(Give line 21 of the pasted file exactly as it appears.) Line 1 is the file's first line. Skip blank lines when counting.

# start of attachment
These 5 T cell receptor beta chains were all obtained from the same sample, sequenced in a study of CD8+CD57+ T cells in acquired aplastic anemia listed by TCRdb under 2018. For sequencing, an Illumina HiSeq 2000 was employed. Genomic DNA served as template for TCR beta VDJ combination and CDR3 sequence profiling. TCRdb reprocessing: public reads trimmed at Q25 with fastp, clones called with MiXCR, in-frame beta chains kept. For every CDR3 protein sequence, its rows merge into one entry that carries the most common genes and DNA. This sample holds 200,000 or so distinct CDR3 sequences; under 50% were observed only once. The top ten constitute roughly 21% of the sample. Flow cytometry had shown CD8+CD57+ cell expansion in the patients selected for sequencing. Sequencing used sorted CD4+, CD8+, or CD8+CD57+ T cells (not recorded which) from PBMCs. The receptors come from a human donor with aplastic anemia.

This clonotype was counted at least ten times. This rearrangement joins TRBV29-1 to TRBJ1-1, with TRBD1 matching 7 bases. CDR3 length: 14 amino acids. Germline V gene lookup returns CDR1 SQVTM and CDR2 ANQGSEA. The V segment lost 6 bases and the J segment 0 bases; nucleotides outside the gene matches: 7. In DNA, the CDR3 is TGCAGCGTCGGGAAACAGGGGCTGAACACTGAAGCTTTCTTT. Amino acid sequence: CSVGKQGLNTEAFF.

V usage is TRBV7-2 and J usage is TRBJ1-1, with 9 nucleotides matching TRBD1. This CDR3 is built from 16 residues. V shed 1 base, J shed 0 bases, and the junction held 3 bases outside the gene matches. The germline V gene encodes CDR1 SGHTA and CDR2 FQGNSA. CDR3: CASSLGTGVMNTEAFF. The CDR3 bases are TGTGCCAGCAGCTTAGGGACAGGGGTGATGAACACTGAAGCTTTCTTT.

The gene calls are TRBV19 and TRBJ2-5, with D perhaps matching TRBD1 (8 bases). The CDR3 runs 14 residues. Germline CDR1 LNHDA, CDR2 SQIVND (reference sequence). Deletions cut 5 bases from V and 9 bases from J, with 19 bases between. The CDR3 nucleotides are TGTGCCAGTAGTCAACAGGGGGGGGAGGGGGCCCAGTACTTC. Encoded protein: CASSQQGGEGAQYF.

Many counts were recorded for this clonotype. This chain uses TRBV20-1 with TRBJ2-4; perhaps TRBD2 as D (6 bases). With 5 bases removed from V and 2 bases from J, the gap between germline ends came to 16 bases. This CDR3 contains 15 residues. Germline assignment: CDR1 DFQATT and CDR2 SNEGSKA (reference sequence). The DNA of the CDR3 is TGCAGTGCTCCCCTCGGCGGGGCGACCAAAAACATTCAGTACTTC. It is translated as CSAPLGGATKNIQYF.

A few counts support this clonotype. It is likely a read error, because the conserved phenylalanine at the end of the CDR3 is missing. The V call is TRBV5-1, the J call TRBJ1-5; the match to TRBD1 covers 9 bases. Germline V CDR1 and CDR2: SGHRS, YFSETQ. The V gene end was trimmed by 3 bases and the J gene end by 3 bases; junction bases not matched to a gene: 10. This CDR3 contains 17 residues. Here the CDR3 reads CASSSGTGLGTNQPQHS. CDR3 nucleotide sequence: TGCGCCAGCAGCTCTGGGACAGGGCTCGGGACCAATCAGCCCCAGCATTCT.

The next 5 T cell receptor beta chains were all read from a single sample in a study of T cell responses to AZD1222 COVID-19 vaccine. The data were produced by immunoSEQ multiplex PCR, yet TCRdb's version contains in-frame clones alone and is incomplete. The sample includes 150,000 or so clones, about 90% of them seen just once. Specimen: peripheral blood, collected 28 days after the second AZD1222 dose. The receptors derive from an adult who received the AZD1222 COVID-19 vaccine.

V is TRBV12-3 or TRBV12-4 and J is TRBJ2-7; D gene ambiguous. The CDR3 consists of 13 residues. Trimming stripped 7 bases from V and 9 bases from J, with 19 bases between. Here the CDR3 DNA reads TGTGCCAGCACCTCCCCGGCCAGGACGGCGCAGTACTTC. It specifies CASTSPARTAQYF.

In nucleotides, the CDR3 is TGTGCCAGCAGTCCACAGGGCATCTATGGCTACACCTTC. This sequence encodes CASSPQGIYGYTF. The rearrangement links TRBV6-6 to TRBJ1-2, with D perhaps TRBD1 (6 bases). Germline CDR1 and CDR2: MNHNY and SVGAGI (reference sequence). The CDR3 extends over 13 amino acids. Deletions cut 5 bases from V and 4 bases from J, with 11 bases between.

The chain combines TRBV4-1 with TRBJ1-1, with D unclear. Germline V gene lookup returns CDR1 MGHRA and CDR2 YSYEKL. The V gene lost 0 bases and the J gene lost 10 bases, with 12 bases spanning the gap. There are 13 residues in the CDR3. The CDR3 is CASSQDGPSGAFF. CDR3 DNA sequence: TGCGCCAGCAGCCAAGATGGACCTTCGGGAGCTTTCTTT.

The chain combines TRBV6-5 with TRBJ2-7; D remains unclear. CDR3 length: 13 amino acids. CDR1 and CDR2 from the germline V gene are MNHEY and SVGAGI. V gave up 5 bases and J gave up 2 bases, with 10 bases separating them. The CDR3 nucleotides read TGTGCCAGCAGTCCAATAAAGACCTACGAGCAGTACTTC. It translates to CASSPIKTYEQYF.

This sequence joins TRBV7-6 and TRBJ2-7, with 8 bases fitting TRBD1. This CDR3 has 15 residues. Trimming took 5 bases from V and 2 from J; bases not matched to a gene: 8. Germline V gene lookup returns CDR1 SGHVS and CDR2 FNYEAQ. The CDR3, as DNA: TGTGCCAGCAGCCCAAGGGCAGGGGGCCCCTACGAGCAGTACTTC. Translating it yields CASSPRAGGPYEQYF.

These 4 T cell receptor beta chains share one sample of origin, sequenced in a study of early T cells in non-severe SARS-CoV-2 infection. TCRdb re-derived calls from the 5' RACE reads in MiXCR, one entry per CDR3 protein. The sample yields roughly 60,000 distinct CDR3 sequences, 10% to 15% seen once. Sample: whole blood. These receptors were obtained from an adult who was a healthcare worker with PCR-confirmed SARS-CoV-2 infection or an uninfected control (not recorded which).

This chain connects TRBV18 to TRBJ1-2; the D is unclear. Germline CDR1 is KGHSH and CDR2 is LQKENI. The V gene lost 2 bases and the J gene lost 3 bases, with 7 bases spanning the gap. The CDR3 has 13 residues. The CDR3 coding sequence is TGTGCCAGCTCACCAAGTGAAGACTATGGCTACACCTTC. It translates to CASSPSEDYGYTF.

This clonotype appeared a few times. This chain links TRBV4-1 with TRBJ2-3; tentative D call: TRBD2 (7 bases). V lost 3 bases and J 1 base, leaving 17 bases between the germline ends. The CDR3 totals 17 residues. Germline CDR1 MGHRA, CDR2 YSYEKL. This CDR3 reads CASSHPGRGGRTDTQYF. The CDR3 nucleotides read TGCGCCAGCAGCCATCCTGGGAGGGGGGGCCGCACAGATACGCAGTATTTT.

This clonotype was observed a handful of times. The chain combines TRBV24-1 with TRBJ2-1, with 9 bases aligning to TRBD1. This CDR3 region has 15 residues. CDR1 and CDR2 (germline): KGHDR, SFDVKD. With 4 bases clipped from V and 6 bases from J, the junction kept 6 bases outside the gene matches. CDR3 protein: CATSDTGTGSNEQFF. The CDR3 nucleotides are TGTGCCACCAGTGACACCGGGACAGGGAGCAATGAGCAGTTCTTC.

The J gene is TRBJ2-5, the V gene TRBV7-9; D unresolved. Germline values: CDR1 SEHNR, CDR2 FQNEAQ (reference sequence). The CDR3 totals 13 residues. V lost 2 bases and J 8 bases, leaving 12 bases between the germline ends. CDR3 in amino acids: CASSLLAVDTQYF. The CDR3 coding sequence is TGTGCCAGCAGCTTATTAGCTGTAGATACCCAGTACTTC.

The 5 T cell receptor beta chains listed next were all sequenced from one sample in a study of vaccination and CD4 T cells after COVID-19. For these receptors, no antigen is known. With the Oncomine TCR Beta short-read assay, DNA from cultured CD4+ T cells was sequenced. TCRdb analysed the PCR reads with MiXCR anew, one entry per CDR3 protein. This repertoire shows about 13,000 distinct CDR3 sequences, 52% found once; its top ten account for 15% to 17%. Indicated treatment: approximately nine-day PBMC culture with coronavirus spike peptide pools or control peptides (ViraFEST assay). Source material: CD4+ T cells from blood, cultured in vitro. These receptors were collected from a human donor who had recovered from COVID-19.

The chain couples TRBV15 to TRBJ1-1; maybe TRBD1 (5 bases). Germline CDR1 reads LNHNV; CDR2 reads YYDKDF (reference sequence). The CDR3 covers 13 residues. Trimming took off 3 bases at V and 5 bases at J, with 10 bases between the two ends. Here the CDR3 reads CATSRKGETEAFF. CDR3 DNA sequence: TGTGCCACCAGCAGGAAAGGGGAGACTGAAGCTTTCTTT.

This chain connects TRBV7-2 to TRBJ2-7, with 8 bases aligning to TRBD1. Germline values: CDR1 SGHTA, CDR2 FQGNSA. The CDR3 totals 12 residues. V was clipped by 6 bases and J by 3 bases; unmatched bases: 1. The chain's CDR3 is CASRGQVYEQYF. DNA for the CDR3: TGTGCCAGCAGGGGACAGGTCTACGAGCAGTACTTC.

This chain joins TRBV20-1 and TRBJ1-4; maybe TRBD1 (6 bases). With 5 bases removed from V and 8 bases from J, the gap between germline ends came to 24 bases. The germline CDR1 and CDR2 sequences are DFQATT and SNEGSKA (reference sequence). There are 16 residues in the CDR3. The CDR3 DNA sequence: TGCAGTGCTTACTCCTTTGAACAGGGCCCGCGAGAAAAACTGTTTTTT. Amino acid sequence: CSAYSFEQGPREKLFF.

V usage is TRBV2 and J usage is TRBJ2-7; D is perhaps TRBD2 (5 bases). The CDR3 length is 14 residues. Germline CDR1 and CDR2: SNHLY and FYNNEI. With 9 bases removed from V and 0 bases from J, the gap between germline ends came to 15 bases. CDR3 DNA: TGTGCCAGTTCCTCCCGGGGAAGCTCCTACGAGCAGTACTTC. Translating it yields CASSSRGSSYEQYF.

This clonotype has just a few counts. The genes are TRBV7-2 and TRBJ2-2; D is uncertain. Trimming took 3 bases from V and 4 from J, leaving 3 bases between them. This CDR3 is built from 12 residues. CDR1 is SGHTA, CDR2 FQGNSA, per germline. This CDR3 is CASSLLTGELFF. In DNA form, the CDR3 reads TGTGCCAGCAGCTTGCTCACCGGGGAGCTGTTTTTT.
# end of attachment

This chain joins TRBV20-1 and TRBJ1-4; maybe TRBD1 (6 bases). With 5 bases removed from V and 8 bases from J, the gap between germline ends came to 24 bases. The germline CDR1 and CDR2 sequences are DFQATT and SNEGSKA (reference sequence). There are 16 residues in the CDR3. The CDR3 DNA sequence: TGCAGTGCTTACTCCTTTGAACAGGGCCCGCGAGAAAAACTGTTTTTT. Amino acid sequence: CSAYSFEQGPREKLFF.